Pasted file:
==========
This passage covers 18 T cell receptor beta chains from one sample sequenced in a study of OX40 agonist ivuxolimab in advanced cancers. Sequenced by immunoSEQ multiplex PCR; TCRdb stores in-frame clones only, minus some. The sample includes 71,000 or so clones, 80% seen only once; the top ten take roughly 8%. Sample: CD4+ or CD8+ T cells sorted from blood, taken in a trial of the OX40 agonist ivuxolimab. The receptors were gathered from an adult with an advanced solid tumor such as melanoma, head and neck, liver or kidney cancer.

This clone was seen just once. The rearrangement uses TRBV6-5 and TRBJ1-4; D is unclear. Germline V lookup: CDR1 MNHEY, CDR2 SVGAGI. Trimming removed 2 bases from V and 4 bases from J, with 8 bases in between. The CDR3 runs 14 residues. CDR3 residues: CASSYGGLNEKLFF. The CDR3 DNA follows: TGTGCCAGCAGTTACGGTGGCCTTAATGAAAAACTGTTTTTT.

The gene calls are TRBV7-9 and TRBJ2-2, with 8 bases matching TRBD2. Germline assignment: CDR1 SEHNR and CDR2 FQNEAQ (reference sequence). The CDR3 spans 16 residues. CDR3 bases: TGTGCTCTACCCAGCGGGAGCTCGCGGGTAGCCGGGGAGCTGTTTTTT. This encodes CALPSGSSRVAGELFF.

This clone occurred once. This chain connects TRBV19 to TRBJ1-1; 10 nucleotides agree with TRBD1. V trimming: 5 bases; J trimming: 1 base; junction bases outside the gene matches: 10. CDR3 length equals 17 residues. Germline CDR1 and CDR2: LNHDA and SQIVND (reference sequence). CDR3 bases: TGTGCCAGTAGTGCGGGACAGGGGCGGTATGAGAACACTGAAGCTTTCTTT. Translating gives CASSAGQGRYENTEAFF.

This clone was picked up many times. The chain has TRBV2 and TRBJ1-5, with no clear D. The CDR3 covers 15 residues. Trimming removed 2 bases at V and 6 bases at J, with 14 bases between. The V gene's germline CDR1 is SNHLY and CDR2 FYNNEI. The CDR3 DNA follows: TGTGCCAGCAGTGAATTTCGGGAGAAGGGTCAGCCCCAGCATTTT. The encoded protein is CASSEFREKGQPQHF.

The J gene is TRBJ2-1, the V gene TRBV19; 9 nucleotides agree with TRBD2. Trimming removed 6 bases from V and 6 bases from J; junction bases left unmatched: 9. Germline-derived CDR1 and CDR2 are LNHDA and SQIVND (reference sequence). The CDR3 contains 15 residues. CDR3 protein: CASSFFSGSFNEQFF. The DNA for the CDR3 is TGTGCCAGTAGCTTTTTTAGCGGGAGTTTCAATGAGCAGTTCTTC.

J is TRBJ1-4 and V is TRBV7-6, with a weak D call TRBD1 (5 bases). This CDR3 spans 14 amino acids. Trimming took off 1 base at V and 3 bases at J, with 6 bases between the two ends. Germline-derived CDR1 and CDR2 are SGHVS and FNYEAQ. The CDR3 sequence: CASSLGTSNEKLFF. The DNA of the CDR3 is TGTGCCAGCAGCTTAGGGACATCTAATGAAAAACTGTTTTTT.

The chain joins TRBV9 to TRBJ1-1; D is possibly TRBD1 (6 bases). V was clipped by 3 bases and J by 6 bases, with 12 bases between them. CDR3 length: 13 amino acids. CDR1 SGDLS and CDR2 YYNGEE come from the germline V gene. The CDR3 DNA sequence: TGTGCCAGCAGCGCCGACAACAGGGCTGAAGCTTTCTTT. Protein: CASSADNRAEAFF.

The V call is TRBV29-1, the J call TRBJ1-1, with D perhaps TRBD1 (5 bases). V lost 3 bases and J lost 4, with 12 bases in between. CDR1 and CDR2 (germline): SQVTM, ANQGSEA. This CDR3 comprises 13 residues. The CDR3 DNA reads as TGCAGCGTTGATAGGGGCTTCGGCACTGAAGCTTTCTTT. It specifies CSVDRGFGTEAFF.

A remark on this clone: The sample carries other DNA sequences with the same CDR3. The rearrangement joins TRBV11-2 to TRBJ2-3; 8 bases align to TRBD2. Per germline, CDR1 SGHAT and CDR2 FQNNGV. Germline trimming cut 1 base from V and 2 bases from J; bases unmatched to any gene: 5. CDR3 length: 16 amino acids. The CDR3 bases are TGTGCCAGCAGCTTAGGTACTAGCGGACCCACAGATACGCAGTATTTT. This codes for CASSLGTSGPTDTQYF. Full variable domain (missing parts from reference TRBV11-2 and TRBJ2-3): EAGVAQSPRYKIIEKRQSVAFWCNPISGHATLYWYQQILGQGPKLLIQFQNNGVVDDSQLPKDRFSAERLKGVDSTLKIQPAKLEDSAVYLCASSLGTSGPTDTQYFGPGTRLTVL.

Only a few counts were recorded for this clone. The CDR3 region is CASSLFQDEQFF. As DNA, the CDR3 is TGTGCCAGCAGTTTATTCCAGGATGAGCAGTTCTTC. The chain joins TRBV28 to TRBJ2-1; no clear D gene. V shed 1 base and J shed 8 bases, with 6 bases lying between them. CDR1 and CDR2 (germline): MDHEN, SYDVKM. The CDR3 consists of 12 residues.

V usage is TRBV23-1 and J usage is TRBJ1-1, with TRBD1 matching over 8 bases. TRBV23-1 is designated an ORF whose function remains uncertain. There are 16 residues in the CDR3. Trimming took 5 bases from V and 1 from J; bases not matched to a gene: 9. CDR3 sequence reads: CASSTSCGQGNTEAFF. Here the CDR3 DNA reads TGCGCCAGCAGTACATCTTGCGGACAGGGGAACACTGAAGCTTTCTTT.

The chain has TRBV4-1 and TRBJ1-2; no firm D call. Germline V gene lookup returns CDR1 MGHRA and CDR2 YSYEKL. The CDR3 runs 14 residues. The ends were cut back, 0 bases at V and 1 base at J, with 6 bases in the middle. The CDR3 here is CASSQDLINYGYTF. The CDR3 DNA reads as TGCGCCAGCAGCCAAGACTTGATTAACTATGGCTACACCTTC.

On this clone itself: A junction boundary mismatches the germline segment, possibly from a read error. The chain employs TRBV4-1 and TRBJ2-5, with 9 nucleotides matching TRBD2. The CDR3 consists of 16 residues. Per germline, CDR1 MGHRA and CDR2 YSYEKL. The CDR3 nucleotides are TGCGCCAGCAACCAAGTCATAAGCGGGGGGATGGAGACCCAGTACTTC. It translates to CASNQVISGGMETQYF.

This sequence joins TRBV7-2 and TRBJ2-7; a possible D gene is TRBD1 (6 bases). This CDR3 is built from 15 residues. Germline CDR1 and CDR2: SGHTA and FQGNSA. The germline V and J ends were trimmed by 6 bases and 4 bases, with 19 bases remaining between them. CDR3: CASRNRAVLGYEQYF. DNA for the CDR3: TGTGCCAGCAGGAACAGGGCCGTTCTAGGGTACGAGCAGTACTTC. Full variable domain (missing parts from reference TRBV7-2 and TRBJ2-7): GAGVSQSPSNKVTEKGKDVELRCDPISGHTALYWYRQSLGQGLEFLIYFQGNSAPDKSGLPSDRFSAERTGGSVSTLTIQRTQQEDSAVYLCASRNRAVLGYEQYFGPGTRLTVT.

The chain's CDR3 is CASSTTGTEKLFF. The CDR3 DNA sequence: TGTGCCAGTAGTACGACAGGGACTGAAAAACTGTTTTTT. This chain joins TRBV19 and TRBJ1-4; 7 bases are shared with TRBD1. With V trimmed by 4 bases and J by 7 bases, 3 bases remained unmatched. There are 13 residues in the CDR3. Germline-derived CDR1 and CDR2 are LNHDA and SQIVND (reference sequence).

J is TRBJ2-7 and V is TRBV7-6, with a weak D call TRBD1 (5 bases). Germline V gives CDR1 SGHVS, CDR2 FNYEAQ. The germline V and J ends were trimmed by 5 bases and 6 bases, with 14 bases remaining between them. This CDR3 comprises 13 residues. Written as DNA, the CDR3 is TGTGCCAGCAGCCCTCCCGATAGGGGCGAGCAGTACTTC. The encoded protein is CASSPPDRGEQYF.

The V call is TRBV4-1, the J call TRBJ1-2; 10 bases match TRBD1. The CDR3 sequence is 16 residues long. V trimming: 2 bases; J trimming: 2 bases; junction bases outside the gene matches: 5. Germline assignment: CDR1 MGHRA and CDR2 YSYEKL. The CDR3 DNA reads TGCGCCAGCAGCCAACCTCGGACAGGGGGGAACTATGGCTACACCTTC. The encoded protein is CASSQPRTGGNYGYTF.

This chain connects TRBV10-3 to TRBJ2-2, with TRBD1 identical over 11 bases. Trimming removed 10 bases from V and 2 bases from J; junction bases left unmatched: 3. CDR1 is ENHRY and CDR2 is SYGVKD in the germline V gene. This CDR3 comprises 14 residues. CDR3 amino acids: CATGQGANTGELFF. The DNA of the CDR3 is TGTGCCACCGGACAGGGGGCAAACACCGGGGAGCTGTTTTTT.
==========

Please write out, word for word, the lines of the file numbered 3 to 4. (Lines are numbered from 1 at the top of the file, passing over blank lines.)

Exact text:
The gene calls are TRBV7-9 and TRBJ2-2, with 8 bases matching TRBD2. Germline assignment: CDR1 SEHNR and CDR2 FQNEAQ (reference sequence). The CDR3 spans 16 residues. CDR3 bases: TGTGCTCTACCCAGCGGGAGCTCGCGGGTAGCCGGGGAGCTGTTTTTT. This encodes CALPSGSSRVAGELFF.

This clone occurred once. This chain connects TRBV19 to TRBJ1-1; 10 nucleotides agree with TRBD1. V trimming: 5 bases; J trimming: 1 base; junction bases outside the gene matches: 10. CDR3 length equals 17 residues. Germline CDR1 and CDR2: LNHDA and SQIVND (reference sequence). CDR3 bases: TGTGCCAGTAGTGCGGGACAGGGGCGGTATGAGAACACTGAAGCTTTCTTT. Translating gives CASSAGQGRYENTEAFF.